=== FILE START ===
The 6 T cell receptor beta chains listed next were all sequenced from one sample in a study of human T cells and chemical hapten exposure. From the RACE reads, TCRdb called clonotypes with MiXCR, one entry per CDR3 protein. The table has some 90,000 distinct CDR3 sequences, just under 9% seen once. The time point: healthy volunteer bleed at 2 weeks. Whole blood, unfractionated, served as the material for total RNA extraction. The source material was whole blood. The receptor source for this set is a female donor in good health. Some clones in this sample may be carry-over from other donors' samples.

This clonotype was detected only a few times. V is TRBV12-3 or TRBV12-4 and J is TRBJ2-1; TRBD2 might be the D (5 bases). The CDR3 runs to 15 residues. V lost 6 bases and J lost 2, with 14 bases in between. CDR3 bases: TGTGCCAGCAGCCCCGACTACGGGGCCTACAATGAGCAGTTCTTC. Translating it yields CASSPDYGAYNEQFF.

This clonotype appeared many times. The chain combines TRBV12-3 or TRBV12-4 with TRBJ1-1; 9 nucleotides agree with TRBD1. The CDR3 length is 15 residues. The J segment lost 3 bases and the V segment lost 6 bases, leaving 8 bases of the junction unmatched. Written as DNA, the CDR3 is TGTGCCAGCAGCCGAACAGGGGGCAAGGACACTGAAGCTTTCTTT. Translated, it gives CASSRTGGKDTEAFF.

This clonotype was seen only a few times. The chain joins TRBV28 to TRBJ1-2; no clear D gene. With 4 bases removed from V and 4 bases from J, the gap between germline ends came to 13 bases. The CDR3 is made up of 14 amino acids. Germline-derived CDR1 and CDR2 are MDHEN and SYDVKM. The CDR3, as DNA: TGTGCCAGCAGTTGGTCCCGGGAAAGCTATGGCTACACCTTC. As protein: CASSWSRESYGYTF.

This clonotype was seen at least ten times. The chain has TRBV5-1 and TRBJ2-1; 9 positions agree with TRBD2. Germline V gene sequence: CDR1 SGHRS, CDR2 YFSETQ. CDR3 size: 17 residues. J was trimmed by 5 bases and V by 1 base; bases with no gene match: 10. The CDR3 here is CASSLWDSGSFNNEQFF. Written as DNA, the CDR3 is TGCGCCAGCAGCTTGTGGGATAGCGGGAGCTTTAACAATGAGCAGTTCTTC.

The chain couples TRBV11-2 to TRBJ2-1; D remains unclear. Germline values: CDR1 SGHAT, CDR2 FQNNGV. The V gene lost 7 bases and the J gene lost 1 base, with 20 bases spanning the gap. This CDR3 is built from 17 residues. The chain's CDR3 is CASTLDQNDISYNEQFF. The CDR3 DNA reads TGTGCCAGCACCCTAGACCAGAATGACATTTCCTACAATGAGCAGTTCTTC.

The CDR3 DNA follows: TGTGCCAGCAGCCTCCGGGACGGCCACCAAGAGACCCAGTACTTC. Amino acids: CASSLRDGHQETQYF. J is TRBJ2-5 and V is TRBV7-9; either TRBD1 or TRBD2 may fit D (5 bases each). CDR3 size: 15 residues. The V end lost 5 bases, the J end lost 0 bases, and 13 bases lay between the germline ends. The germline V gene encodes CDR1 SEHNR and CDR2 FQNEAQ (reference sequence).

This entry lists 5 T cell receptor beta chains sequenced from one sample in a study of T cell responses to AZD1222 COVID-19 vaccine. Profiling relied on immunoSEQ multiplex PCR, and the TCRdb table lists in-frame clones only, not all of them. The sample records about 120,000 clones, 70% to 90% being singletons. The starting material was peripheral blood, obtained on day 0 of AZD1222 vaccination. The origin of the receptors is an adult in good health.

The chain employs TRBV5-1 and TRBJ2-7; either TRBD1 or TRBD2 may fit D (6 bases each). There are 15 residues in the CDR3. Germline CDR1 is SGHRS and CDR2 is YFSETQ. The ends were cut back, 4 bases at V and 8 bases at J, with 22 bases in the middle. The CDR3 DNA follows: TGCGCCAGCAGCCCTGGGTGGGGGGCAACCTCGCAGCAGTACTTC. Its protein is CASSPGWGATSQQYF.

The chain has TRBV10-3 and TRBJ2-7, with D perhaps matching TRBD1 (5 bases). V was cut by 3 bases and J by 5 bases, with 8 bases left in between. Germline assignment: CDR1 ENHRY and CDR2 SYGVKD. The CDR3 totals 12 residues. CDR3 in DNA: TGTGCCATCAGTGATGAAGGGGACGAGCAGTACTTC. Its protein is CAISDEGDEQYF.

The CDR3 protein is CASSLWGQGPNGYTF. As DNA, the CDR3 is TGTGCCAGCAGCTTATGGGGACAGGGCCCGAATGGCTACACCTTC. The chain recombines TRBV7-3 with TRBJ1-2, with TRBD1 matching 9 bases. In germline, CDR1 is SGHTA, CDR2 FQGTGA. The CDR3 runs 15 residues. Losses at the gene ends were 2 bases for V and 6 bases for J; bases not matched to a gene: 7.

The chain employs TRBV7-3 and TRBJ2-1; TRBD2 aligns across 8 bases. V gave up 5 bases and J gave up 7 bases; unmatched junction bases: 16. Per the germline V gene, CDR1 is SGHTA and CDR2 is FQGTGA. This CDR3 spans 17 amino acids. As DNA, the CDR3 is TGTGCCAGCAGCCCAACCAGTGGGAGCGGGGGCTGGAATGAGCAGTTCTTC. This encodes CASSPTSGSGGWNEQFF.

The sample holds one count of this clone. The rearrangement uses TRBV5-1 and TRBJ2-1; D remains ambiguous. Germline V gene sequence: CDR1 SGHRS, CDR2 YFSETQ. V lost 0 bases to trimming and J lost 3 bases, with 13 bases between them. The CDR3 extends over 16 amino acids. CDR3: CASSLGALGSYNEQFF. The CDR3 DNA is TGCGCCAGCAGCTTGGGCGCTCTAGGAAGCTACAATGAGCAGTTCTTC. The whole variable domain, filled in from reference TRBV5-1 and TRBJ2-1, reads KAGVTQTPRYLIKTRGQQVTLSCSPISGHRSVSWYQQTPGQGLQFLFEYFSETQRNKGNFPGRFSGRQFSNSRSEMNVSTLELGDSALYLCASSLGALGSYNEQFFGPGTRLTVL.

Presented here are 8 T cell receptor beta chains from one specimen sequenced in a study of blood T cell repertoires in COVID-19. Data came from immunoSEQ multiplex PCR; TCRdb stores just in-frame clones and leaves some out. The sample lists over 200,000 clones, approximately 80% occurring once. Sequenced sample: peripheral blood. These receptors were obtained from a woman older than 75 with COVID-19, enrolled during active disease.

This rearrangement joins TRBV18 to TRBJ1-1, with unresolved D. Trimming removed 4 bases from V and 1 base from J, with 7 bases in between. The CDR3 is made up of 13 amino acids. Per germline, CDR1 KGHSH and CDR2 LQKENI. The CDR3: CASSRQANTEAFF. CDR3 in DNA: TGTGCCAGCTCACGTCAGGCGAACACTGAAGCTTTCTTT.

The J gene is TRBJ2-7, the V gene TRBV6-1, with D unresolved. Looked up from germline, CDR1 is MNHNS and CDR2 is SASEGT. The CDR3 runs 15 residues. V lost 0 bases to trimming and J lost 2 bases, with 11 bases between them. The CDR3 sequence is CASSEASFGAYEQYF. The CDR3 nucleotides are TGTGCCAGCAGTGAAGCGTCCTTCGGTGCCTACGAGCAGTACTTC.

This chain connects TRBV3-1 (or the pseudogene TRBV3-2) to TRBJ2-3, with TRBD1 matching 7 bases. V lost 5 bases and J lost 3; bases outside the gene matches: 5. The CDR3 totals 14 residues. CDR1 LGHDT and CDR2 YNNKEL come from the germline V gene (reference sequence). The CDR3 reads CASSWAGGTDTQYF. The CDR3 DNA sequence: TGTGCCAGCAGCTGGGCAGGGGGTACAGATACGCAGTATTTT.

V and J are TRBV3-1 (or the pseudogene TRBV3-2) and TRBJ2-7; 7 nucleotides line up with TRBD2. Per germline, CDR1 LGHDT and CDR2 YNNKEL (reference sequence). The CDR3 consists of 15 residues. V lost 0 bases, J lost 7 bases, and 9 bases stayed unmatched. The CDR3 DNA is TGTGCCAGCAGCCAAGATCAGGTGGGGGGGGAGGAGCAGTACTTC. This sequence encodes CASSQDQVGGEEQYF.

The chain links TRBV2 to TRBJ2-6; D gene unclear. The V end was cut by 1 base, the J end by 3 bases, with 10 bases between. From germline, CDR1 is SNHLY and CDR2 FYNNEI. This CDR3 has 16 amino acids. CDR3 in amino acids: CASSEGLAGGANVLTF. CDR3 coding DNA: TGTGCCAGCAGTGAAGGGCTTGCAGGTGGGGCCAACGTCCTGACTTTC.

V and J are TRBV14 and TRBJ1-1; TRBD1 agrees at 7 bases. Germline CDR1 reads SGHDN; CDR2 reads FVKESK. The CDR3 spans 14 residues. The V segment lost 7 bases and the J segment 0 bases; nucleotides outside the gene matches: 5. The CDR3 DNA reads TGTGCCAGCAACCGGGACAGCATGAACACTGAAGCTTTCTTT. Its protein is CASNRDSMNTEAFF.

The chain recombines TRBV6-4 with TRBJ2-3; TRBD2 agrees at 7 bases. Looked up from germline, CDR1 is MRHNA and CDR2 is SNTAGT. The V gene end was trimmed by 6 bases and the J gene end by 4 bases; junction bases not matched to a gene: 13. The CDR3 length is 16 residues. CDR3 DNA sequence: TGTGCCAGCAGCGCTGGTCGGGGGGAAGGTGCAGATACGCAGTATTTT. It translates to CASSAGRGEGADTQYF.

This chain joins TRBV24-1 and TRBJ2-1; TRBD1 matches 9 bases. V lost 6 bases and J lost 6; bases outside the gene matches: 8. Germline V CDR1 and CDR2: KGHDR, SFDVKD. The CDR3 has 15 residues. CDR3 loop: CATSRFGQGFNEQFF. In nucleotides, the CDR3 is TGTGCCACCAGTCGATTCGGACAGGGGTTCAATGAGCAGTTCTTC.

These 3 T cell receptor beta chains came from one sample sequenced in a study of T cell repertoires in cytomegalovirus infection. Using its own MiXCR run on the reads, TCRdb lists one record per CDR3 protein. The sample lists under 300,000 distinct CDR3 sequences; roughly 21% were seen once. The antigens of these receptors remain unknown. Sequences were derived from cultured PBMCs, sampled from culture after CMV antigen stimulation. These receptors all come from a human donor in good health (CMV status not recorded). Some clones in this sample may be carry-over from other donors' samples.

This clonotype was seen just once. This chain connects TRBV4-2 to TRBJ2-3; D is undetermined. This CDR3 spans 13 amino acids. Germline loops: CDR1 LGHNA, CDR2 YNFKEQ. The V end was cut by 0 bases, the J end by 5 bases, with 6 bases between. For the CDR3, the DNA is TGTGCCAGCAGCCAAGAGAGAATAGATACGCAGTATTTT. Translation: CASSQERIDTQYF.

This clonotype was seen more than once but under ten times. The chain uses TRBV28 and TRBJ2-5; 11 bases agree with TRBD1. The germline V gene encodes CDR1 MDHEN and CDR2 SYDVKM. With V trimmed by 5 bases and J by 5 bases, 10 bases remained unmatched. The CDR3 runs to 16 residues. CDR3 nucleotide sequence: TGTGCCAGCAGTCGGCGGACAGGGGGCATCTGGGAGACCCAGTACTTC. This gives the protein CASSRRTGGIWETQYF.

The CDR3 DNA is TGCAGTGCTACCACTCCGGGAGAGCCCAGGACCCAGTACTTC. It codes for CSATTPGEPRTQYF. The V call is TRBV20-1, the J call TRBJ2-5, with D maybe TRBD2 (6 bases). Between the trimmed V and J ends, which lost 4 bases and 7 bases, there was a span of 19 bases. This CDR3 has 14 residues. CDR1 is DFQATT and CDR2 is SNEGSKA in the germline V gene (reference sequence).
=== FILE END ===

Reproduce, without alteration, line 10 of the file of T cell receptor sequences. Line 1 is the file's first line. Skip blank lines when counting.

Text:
The chain has TRBV10-3 and TRBJ2-7, with D perhaps matching TRBD1 (5 bases). V was cut by 3 bases and J by 5 bases, with 8 bases left in between. Germline assignment: CDR1 ENHRY and CDR2 SYGVKD. The CDR3 totals 12 residues. CDR3 in DNA: TGTGCCATCAGTGATGAAGGGGACGAGCAGTACTTC. Its protein is CAISDEGDEQYF.